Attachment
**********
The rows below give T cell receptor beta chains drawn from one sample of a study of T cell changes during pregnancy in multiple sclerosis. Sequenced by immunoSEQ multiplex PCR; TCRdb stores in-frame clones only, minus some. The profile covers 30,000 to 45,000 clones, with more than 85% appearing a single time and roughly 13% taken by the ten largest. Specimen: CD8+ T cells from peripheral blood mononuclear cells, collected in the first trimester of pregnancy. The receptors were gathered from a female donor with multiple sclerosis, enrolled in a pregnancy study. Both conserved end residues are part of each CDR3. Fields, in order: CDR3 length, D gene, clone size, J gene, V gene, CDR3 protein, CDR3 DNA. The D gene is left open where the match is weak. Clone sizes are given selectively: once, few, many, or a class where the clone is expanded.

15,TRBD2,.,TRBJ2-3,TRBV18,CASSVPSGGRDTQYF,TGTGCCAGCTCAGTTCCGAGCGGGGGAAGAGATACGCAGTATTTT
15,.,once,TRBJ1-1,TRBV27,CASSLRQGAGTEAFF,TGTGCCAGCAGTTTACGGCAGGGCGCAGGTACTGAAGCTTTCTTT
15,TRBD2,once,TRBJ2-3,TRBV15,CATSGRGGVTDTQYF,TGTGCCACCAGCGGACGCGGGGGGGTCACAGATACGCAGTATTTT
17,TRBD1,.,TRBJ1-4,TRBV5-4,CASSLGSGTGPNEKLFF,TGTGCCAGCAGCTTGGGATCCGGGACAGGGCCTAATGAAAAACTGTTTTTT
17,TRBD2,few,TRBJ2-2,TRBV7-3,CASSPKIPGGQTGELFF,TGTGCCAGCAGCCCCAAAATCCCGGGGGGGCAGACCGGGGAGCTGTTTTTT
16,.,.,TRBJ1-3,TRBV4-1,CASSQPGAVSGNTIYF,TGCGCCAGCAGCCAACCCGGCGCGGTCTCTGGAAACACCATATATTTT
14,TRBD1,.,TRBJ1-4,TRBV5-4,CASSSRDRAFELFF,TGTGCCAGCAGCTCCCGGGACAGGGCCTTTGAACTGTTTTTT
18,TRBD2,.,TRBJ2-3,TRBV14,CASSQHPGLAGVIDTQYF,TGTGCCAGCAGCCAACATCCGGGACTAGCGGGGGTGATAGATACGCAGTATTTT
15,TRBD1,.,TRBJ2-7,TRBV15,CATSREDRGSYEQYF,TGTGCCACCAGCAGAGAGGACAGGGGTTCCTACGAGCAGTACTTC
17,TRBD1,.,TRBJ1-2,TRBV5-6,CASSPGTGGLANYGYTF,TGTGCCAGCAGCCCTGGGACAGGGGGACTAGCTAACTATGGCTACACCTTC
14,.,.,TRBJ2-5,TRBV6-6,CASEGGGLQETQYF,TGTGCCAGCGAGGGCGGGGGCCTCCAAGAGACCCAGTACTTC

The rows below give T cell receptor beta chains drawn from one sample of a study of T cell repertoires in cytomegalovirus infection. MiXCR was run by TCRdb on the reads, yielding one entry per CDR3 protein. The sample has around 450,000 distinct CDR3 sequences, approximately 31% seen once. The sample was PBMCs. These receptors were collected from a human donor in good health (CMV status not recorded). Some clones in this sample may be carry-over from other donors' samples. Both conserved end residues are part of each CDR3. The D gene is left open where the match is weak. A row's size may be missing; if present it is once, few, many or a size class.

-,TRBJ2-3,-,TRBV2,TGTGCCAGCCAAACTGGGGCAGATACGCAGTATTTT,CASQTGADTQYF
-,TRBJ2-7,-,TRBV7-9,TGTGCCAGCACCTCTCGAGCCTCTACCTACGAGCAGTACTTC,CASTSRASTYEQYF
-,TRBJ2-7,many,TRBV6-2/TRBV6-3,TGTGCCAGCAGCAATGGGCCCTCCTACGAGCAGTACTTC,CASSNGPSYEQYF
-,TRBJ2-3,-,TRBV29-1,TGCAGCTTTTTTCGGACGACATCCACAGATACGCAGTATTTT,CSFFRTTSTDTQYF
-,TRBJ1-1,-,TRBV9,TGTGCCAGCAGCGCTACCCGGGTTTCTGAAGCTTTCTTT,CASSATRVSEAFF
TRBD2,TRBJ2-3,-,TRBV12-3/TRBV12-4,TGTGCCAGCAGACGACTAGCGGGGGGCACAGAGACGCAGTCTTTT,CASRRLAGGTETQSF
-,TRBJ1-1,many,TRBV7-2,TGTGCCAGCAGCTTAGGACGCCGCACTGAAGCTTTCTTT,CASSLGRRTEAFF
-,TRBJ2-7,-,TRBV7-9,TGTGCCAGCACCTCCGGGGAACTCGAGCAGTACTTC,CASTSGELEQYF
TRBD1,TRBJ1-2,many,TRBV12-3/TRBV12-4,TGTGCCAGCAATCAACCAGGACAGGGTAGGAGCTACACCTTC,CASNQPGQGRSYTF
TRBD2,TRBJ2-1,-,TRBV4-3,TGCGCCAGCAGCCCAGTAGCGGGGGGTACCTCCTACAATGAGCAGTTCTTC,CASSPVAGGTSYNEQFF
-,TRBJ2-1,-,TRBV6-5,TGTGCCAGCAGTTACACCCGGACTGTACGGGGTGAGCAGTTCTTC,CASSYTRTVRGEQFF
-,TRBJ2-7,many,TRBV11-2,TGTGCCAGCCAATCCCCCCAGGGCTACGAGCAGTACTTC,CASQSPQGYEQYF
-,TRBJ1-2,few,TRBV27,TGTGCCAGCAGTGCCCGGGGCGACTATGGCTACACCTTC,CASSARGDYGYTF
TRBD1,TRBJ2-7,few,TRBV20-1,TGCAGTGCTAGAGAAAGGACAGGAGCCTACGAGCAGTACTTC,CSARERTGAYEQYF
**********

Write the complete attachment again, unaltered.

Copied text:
The rows below give T cell receptor beta chains drawn from one sample of a study of T cell changes during pregnancy in multiple sclerosis. Sequenced by immunoSEQ multiplex PCR; TCRdb stores in-frame clones only, minus some. The profile covers 30,000 to 45,000 clones, with more than 85% appearing a single time and roughly 13% taken by the ten largest. Specimen: CD8+ T cells from peripheral blood mononuclear cells, collected in the first trimester of pregnancy. The receptors were gathered from a female donor with multiple sclerosis, enrolled in a pregnancy study. Both conserved end residues are part of each CDR3. Fields, in order: CDR3 length, D gene, clone size, J gene, V gene, CDR3 protein, CDR3 DNA. The D gene is left open where the match is weak. Clone sizes are given selectively: once, few, many, or a class where the clone is expanded.

15,TRBD2,.,TRBJ2-3,TRBV18,CASSVPSGGRDTQYF,TGTGCCAGCTCAGTTCCGAGCGGGGGAAGAGATACGCAGTATTTT
15,.,once,TRBJ1-1,TRBV27,CASSLRQGAGTEAFF,TGTGCCAGCAGTTTACGGCAGGGCGCAGGTACTGAAGCTTTCTTT
15,TRBD2,once,TRBJ2-3,TRBV15,CATSGRGGVTDTQYF,TGTGCCACCAGCGGACGCGGGGGGGTCACAGATACGCAGTATTTT
17,TRBD1,.,TRBJ1-4,TRBV5-4,CASSLGSGTGPNEKLFF,TGTGCCAGCAGCTTGGGATCCGGGACAGGGCCTAATGAAAAACTGTTTTTT
17,TRBD2,few,TRBJ2-2,TRBV7-3,CASSPKIPGGQTGELFF,TGTGCCAGCAGCCCCAAAATCCCGGGGGGGCAGACCGGGGAGCTGTTTTTT
16,.,.,TRBJ1-3,TRBV4-1,CASSQPGAVSGNTIYF,TGCGCCAGCAGCCAACCCGGCGCGGTCTCTGGAAACACCATATATTTT
14,TRBD1,.,TRBJ1-4,TRBV5-4,CASSSRDRAFELFF,TGTGCCAGCAGCTCCCGGGACAGGGCCTTTGAACTGTTTTTT
18,TRBD2,.,TRBJ2-3,TRBV14,CASSQHPGLAGVIDTQYF,TGTGCCAGCAGCCAACATCCGGGACTAGCGGGGGTGATAGATACGCAGTATTTT
15,TRBD1,.,TRBJ2-7,TRBV15,CATSREDRGSYEQYF,TGTGCCACCAGCAGAGAGGACAGGGGTTCCTACGAGCAGTACTTC
17,TRBD1,.,TRBJ1-2,TRBV5-6,CASSPGTGGLANYGYTF,TGTGCCAGCAGCCCTGGGACAGGGGGACTAGCTAACTATGGCTACACCTTC
14,.,.,TRBJ2-5,TRBV6-6,CASEGGGLQETQYF,TGTGCCAGCGAGGGCGGGGGCCTCCAAGAGACCCAGTACTTC

The rows below give T cell receptor beta chains drawn from one sample of a study of T cell repertoires in cytomegalovirus infection. MiXCR was run by TCRdb on the reads, yielding one entry per CDR3 protein. The sample has around 450,000 distinct CDR3 sequences, approximately 31% seen once. The sample was PBMCs. These receptors were collected from a human donor in good health (CMV status not recorded). Some clones in this sample may be carry-over from other donors' samples. Both conserved end residues are part of each CDR3. The D gene is left open where the match is weak. A row's size may be missing; if present it is once, few, many or a size class.

-,TRBJ2-3,-,TRBV2,TGTGCCAGCCAAACTGGGGCAGATACGCAGTATTTT,CASQTGADTQYF
-,TRBJ2-7,-,TRBV7-9,TGTGCCAGCACCTCTCGAGCCTCTACCTACGAGCAGTACTTC,CASTSRASTYEQYF
-,TRBJ2-7,many,TRBV6-2/TRBV6-3,TGTGCCAGCAGCAATGGGCCCTCCTACGAGCAGTACTTC,CASSNGPSYEQYF
-,TRBJ2-3,-,TRBV29-1,TGCAGCTTTTTTCGGACGACATCCACAGATACGCAGTATTTT,CSFFRTTSTDTQYF
-,TRBJ1-1,-,TRBV9,TGTGCCAGCAGCGCTACCCGGGTTTCTGAAGCTTTCTTT,CASSATRVSEAFF
TRBD2,TRBJ2-3,-,TRBV12-3/TRBV12-4,TGTGCCAGCAGACGACTAGCGGGGGGCACAGAGACGCAGTCTTTT,CASRRLAGGTETQSF
-,TRBJ1-1,many,TRBV7-2,TGTGCCAGCAGCTTAGGACGCCGCACTGAAGCTTTCTTT,CASSLGRRTEAFF
-,TRBJ2-7,-,TRBV7-9,TGTGCCAGCACCTCCGGGGAACTCGAGCAGTACTTC,CASTSGELEQYF
TRBD1,TRBJ1-2,many,TRBV12-3/TRBV12-4,TGTGCCAGCAATCAACCAGGACAGGGTAGGAGCTACACCTTC,CASNQPGQGRSYTF
TRBD2,TRBJ2-1,-,TRBV4-3,TGCGCCAGCAGCCCAGTAGCGGGGGGTACCTCCTACAATGAGCAGTTCTTC,CASSPVAGGTSYNEQFF
-,TRBJ2-1,-,TRBV6-5,TGTGCCAGCAGTTACACCCGGACTGTACGGGGTGAGCAGTTCTTC,CASSYTRTVRGEQFF
-,TRBJ2-7,many,TRBV11-2,TGTGCCAGCCAATCCCCCCAGGGCTACGAGCAGTACTTC,CASQSPQGYEQYF
-,TRBJ1-2,few,TRBV27,TGTGCCAGCAGTGCCCGGGGCGACTATGGCTACACCTTC,CASSARGDYGYTF
TRBD1,TRBJ2-7,few,TRBV20-1,TGCAGTGCTAGAGAAAGGACAGGAGCCTACGAGCAGTACTTC,CSARERTGAYEQYF